Friday, April 13, 2018

2 globe catalogs 1902 Rand McNally, and 1878 Schedler

     If your a regular reader of this blog you'll know that I'm always on the lookout for globe related items. Things like original handbooks, catalogs, and manuals being one of my favorites.   A couple of weeks ago I was able to add two exceptional pieces to my library.   Lets take a look and see what turned up.

1. First up Rand Mcnally globe manual and catalog of 1902:

This is a combination globe use manual ( 24 pages)  and a Catalog of globes for sale ( 36 pages) .  This catalog explains in great detail every globe in every variation that Rand McNally was producing in 1902.  That's only about 10 years after Rand McNally started making globes. They offered globes in 3 inch, 6, 8, 12, 18, 24, 30, and 36 inches in 1902.
     Now I thumb through this catalog and It occurs to me Rand McNally globes from the turn of the 20th century are not necessarily rare, but they are becoming uncommon. How uncommon is a 116 year old catalog from the company?  As I read through this catalog It was surprising to see the depth and breadth of globes offered.  It also made clear that some of the least expensive globes that they made survive today in the greatest numbers.  They actually offered a category of "cheap globes"  could you imagine a manufacturer today referring to part of their product line as cheap?  
      Something else I discovered reading this catalog is that by 1902 the 3 inch globe was being offered only with a wooden base, they had discontinued the lotus leaf base and the well known glass magnifier base, thus those globes with those bases all pre date 1902.   This is just one of the tid bits in the catalog. A fascinating look at the marketing of globes from over a hundred years ago.

2. Schedler 1878 globe catalog:

     Next up I'm going even older,  The Schedler company of New Jersey and NY started producing globes in the 1860's and they continued until about the turn of the 20th century.  Yours truly does not own a Schedler globe..........yet......Not for lack of opportunity, I've had several chances but the pieces have not lined up quite right, usually a combination of price, or condition or timing has prevented me.     Anyhow if I can't have a Schedler globe just yet the catalog will have to do.  Now this is not necessarily a catalog in the traditional sense.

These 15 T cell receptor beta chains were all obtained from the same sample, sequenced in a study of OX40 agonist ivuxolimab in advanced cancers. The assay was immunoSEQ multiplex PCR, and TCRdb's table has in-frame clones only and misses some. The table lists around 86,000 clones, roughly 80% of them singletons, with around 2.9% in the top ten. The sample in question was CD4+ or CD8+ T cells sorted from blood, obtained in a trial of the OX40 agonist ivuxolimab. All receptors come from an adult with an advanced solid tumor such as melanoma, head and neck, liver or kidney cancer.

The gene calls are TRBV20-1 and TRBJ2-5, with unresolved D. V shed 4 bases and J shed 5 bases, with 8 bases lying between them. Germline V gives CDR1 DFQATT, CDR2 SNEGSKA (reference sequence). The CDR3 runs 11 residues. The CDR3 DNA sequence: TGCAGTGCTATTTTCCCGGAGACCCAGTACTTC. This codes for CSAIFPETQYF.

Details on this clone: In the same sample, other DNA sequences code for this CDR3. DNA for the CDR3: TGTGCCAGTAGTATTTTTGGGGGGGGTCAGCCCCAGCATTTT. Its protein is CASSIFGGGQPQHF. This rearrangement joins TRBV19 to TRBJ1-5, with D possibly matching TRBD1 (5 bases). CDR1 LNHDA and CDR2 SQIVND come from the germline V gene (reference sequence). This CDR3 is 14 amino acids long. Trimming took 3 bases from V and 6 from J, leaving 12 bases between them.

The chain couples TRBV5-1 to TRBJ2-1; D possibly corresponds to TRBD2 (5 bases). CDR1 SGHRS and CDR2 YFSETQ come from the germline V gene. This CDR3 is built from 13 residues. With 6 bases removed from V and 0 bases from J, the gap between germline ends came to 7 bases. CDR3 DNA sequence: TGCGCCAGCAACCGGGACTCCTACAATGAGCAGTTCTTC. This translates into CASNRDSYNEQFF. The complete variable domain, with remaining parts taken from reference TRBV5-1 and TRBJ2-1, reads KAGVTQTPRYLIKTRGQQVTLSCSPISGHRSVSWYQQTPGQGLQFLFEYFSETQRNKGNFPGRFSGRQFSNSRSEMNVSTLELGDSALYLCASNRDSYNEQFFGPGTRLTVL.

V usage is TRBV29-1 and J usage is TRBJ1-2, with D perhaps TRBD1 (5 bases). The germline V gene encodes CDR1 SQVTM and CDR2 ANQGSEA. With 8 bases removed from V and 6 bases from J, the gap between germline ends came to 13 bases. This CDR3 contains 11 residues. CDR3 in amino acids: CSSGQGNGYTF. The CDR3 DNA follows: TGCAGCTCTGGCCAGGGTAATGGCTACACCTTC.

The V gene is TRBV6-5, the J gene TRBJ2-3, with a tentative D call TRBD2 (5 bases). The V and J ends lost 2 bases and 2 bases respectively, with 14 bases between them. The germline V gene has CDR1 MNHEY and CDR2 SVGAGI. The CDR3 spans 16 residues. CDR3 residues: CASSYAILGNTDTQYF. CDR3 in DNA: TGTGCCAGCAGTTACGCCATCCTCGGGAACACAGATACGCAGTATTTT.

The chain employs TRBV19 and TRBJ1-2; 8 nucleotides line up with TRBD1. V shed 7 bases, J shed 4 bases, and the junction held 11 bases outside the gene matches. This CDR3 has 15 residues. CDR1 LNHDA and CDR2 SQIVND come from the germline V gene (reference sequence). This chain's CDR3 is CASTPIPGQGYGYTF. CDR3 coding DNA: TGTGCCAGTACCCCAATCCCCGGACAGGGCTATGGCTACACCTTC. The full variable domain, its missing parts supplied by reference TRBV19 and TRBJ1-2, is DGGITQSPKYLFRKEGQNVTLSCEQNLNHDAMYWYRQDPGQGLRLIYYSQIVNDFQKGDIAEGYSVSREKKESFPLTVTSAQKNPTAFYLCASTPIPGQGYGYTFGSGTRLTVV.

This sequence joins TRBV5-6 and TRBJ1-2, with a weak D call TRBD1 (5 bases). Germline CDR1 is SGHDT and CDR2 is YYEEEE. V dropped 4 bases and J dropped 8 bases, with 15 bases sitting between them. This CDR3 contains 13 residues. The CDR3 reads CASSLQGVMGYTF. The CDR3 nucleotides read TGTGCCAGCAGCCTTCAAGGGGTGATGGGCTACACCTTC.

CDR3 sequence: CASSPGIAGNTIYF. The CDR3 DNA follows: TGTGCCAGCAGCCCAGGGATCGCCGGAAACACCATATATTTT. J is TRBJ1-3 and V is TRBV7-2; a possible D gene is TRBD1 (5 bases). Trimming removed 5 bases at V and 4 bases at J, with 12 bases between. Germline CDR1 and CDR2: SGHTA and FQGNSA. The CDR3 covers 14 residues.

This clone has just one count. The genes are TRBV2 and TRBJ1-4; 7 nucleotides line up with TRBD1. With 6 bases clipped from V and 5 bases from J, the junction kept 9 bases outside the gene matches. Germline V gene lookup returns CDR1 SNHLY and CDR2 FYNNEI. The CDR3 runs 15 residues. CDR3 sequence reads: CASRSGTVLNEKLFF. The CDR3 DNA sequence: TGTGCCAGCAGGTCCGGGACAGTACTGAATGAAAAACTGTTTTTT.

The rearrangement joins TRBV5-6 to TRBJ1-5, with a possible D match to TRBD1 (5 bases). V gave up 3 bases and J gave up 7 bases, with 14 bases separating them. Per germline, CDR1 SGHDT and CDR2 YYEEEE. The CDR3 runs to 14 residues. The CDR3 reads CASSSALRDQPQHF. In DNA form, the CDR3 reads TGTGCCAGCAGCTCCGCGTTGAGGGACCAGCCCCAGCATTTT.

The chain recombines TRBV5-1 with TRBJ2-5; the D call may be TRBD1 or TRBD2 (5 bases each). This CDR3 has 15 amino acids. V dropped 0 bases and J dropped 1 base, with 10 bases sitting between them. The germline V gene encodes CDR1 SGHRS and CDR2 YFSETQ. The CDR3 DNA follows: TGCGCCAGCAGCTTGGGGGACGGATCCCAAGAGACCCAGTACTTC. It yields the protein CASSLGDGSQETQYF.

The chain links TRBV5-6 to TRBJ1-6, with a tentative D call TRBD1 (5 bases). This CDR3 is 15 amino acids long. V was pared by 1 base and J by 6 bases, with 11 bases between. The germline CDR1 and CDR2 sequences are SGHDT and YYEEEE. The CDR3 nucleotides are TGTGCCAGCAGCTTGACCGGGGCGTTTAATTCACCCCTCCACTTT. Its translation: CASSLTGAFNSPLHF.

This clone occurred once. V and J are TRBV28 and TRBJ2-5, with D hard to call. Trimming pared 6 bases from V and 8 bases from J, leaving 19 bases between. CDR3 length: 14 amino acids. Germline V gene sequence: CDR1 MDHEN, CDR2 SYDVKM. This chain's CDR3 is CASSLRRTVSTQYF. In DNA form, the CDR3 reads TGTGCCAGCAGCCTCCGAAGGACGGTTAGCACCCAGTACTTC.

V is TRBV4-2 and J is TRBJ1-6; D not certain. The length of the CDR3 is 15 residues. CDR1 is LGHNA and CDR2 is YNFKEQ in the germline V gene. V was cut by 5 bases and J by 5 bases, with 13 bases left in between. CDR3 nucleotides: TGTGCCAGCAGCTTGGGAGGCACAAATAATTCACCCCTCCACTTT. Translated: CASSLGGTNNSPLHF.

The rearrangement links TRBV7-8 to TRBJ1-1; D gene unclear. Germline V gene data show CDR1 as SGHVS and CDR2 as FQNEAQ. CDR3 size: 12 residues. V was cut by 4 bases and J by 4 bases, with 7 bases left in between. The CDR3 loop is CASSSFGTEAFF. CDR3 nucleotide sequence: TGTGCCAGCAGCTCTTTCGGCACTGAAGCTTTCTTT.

The book I'm going to share with you today is titled "  Steiger's Educational Directory 1878"  Well what a title, I'll boil it down, it's essentially a directory of schools located in the United States, Germany, Austria, and " British Dominions" .  This information takes up  100 pages,  the next 215 pages are a catalog of the E. Steiger company's offerings for sale.  Inside this portion of the book, a full 18 pages are devoted to the globes, and related planetaria of the Schedler company.  It is these 18 pages that I was after when I bought this book.

     Here are just a few samples from this odd ball of a book.  It's interesting that in the preface the E. Steiger company mentions that this will be an annual publication but it must have been unsuccessful because the 1878 edition is the first and last known to have been printed.  It's really beautifully bound with an embossed cover, and guilt lettering.  It's also a large book almost 8x11 inches.  E. Steiger was a German immigrant who owned a school supply business, and publishing company, and Schedler was also a German immigrant who owned a globe making business.  I've never seen Schedler globes offered from a source not connected to the E. Steiger company quite an interesting and I'm sure typical arrangement for the time.

     I'm always struck by the ornate design that Schedler  offered with the mounting of their globes.  Their globe mountings were incredible works of art in and of themselves.  A proper Schedler globe is certainly high on my list as far as collecting goes.

     I share a lot of globe related printed material on this blog.  It's not everyone's cup of tea, I get that. I just love the history of these objects. How were they marketed, to whom, for how much?  I'm a researcher at heart.  I spend hours researching globes and related items, usually that involves the use of a computer.  It's nice when a primary source is available.

Happy hunting........because true collectors know it's all in the hunt!!